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USA 1958
Directed by
Richard Brooks
108 minutes
Rated M

Reviewed by
Bernard Hemingway
3.5 stars

Cat On A Hot Tin Roof

Although Paul Newman and the rest of the cast including Burl Ives and Jack Carson are effective, Elizabeth Taylor steals the show in this rendition of Tennessee Williams' hit play about adysfunctional wealthy Southern family. It was nominated for six Oscars, but failed to win any, largely due to the huge success of Gigi that year.  Apparently Williams disliked the film which softened his original text although it nevertheless caused quite a stir in its time for confronting sexual relationships including suggesting that Newman's Brick had latent homosexual feelings for his deceased friend, Skipper.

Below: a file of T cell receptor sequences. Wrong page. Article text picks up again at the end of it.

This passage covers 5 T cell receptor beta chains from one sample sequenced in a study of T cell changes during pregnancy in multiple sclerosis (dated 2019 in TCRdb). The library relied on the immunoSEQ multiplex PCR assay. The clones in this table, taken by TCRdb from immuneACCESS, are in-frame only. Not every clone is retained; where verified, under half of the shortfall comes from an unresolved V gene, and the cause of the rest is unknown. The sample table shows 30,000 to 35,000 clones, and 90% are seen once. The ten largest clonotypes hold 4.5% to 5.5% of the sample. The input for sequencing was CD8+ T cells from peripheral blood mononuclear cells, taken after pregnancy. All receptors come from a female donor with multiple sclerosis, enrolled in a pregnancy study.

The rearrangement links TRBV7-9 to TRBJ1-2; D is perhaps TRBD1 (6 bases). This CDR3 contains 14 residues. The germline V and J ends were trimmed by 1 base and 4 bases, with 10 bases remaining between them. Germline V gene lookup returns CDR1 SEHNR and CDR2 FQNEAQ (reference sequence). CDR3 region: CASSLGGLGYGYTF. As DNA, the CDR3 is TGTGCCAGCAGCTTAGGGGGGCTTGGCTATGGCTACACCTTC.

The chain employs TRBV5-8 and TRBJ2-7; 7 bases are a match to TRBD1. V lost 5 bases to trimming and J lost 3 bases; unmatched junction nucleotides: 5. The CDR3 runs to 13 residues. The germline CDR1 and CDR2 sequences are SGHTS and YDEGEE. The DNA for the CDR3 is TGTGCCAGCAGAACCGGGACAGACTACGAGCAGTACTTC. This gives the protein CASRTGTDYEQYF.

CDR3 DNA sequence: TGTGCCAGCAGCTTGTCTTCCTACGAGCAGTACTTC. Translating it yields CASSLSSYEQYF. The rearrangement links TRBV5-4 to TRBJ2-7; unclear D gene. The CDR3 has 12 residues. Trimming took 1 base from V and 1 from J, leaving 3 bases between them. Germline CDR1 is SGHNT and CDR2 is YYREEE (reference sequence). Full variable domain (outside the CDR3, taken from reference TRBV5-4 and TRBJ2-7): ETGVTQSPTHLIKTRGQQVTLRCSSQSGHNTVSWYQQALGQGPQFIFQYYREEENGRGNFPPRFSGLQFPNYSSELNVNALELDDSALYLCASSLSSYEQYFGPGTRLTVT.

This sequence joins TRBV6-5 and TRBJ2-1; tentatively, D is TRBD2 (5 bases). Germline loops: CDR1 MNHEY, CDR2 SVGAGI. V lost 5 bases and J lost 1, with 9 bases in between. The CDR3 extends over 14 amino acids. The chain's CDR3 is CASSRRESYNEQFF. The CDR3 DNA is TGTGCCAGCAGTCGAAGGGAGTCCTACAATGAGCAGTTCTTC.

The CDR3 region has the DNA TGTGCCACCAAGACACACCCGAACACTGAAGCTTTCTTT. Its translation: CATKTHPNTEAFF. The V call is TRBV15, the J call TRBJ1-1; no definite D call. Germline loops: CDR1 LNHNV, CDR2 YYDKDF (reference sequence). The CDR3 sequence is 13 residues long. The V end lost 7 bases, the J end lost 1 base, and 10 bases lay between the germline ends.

Ives plays Big Daddy, the cantankerous self-made millionaire paterfamilias dying of stomach cancer. His grown sons are in their separate ways a disappointment to him. His eldest, Gooper (an oddly-cast Carson who was more usually seen in musicals and comedies) is a dutiful lawyer married to Mae (Madeleine Sherwood), a breeder and a nag whilst his favourite, Brick (Newman), is a washed-up sports jock with a drinking problem who has a childless marriage with Maggie (Elizabeth Taylor) who plays up to Big Daddy in the hope of getting the lion’s share of his estate. 

Typically enough of Williams, the main concern is depicting the jealousies, frustrations, deceptions and disappointments that poison the family members' lives and whilst all this might have been toned down for cinema audiences of the time, the result is a solid example of late '50s Hollywood melodrama from the undervalued Brooks.




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